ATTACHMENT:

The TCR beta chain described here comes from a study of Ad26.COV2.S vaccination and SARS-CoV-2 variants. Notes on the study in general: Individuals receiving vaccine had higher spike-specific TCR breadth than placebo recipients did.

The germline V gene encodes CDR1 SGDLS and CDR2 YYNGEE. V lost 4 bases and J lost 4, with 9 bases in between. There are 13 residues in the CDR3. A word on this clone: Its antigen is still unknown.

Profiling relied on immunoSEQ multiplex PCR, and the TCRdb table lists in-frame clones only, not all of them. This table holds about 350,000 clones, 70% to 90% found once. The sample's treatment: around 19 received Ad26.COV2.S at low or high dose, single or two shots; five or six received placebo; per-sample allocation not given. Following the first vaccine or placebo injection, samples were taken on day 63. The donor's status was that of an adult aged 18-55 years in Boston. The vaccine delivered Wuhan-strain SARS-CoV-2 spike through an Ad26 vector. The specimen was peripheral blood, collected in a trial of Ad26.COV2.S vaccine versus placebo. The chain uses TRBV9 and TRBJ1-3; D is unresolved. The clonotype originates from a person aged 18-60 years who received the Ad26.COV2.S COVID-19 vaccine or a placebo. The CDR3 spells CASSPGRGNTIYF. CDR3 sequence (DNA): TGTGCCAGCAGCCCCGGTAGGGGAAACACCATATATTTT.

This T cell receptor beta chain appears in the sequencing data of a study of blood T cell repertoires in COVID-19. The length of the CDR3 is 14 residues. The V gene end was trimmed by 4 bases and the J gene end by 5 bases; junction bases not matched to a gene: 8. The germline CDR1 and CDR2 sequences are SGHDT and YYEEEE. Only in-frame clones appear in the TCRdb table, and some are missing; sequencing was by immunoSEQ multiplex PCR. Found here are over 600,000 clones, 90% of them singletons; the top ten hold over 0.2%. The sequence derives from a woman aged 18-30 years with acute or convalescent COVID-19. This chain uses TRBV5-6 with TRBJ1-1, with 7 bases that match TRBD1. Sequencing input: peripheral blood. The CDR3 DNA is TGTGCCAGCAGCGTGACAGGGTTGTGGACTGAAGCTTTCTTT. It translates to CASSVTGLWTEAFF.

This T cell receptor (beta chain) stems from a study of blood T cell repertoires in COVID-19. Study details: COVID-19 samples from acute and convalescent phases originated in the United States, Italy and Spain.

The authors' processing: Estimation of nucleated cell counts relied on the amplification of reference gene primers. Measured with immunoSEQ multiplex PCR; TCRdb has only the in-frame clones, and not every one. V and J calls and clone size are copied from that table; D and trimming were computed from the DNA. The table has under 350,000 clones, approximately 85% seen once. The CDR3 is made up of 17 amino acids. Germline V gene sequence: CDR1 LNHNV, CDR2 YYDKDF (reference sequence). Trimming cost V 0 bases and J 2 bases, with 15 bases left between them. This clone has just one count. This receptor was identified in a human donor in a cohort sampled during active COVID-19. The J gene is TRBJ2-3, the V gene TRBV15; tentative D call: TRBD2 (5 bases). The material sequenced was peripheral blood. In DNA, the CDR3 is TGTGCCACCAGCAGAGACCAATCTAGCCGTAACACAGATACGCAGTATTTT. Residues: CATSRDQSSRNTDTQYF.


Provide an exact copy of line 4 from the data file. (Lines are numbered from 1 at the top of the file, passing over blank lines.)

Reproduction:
This T cell receptor beta chain appears in the sequencing data of a study of blood T cell repertoires in COVID-19. The length of the CDR3 is 14 residues. The V gene end was trimmed by 4 bases and the J gene end by 5 bases; junction bases not matched to a gene: 8. The germline CDR1 and CDR2 sequences are SGHDT and YYEEEE. Only in-frame clones appear in the TCRdb table, and some are missing; sequencing was by immunoSEQ multiplex PCR. Found here are over 600,000 clones, 90% of them singletons; the top ten hold over 0.2%. The sequence derives from a woman aged 18-30 years with acute or convalescent COVID-19. This chain uses TRBV5-6 with TRBJ1-1, with 7 bases that match TRBD1. Sequencing input: peripheral blood. The CDR3 DNA is TGTGCCAGCAGCGTGACAGGGTTGTGGACTGAAGCTTTCTTT. It translates to CASSVTGLWTEAFF.